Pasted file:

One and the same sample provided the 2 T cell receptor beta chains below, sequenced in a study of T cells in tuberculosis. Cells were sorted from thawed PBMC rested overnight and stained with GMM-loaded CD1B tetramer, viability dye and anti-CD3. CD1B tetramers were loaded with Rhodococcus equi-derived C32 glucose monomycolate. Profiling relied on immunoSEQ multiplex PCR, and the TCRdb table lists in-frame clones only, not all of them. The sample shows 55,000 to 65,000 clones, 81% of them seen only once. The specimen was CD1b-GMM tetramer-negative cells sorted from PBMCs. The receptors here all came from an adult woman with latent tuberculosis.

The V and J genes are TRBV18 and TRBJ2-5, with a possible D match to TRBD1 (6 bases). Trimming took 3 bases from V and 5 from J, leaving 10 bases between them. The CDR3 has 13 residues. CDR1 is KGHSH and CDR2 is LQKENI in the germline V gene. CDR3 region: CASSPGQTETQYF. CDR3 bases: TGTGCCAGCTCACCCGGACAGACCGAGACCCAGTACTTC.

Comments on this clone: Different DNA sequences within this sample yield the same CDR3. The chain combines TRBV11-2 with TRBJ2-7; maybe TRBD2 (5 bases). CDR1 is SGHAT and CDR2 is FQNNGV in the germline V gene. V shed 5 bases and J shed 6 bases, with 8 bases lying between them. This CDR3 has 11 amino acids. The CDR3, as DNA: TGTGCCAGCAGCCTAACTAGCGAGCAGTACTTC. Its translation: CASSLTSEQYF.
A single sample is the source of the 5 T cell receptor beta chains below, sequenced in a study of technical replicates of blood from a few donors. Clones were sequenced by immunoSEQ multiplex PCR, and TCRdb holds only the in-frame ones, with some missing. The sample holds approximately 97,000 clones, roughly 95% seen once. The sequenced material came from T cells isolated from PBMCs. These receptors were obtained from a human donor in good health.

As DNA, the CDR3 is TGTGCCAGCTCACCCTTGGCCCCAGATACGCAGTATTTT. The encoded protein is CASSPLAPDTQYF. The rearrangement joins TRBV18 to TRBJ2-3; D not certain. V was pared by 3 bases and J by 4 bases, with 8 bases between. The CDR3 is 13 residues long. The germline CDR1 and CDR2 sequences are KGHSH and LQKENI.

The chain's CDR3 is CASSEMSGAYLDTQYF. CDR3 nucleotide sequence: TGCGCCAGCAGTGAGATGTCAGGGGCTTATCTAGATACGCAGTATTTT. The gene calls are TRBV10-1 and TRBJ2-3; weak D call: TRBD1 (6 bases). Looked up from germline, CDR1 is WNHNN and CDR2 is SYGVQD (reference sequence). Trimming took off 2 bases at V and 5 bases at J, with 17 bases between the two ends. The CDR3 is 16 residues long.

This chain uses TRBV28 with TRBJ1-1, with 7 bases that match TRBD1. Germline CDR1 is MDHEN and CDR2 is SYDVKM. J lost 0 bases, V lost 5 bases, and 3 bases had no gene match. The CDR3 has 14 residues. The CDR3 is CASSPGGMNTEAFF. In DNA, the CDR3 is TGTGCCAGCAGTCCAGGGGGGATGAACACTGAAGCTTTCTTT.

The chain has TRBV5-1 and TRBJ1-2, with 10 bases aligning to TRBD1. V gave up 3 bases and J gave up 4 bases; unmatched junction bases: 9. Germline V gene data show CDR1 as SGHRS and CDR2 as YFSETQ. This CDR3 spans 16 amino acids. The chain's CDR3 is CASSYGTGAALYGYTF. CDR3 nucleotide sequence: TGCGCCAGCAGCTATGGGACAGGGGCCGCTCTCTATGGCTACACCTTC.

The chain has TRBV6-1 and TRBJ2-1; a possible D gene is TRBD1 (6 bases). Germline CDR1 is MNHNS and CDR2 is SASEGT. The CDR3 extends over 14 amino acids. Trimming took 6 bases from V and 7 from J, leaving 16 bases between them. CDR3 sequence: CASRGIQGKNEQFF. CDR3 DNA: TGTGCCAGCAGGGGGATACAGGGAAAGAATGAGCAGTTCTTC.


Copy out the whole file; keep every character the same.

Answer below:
One and the same sample provided the 2 T cell receptor beta chains below, sequenced in a study of T cells in tuberculosis. Cells were sorted from thawed PBMC rested overnight and stained with GMM-loaded CD1B tetramer, viability dye and anti-CD3. CD1B tetramers were loaded with Rhodococcus equi-derived C32 glucose monomycolate. Profiling relied on immunoSEQ multiplex PCR, and the TCRdb table lists in-frame clones only, not all of them. The sample shows 55,000 to 65,000 clones, 81% of them seen only once. The specimen was CD1b-GMM tetramer-negative cells sorted from PBMCs. The receptors here all came from an adult woman with latent tuberculosis.

The V and J genes are TRBV18 and TRBJ2-5, with a possible D match to TRBD1 (6 bases). Trimming took 3 bases from V and 5 from J, leaving 10 bases between them. The CDR3 has 13 residues. CDR1 is KGHSH and CDR2 is LQKENI in the germline V gene. CDR3 region: CASSPGQTETQYF. CDR3 bases: TGTGCCAGCTCACCCGGACAGACCGAGACCCAGTACTTC.

Comments on this clone: Different DNA sequences within this sample yield the same CDR3. The chain combines TRBV11-2 with TRBJ2-7; maybe TRBD2 (5 bases). CDR1 is SGHAT and CDR2 is FQNNGV in the germline V gene. V shed 5 bases and J shed 6 bases, with 8 bases lying between them. This CDR3 has 11 amino acids. The CDR3, as DNA: TGTGCCAGCAGCCTAACTAGCGAGCAGTACTTC. Its translation: CASSLTSEQYF.
A single sample is the source of the 5 T cell receptor beta chains below, sequenced in a study of technical replicates of blood from a few donors. Clones were sequenced by immunoSEQ multiplex PCR, and TCRdb holds only the in-frame ones, with some missing. The sample holds approximately 97,000 clones, roughly 95% seen once. The sequenced material came from T cells isolated from PBMCs. These receptors were obtained from a human donor in good health.

As DNA, the CDR3 is TGTGCCAGCTCACCCTTGGCCCCAGATACGCAGTATTTT. The encoded protein is CASSPLAPDTQYF. The rearrangement joins TRBV18 to TRBJ2-3; D not certain. V was pared by 3 bases and J by 4 bases, with 8 bases between. The CDR3 is 13 residues long. The germline CDR1 and CDR2 sequences are KGHSH and LQKENI.

The chain's CDR3 is CASSEMSGAYLDTQYF. CDR3 nucleotide sequence: TGCGCCAGCAGTGAGATGTCAGGGGCTTATCTAGATACGCAGTATTTT. The gene calls are TRBV10-1 and TRBJ2-3; weak D call: TRBD1 (6 bases). Looked up from germline, CDR1 is WNHNN and CDR2 is SYGVQD (reference sequence). Trimming took off 2 bases at V and 5 bases at J, with 17 bases between the two ends. The CDR3 is 16 residues long.

This chain uses TRBV28 with TRBJ1-1, with 7 bases that match TRBD1. Germline CDR1 is MDHEN and CDR2 is SYDVKM. J lost 0 bases, V lost 5 bases, and 3 bases had no gene match. The CDR3 has 14 residues. The CDR3 is CASSPGGMNTEAFF. In DNA, the CDR3 is TGTGCCAGCAGTCCAGGGGGGATGAACACTGAAGCTTTCTTT.

The chain has TRBV5-1 and TRBJ1-2, with 10 bases aligning to TRBD1. V gave up 3 bases and J gave up 4 bases; unmatched junction bases: 9. Germline V gene data show CDR1 as SGHRS and CDR2 as YFSETQ. This CDR3 spans 16 amino acids. The chain's CDR3 is CASSYGTGAALYGYTF. CDR3 nucleotide sequence: TGCGCCAGCAGCTATGGGACAGGGGCCGCTCTCTATGGCTACACCTTC.

The chain has TRBV6-1 and TRBJ2-1; a possible D gene is TRBD1 (6 bases). Germline CDR1 is MNHNS and CDR2 is SASEGT. The CDR3 extends over 14 amino acids. Trimming took 6 bases from V and 7 from J, leaving 16 bases between them. CDR3 sequence: CASRGIQGKNEQFF. CDR3 DNA: TGTGCCAGCAGGGGGATACAGGGAAAGAATGAGCAGTTCTTC.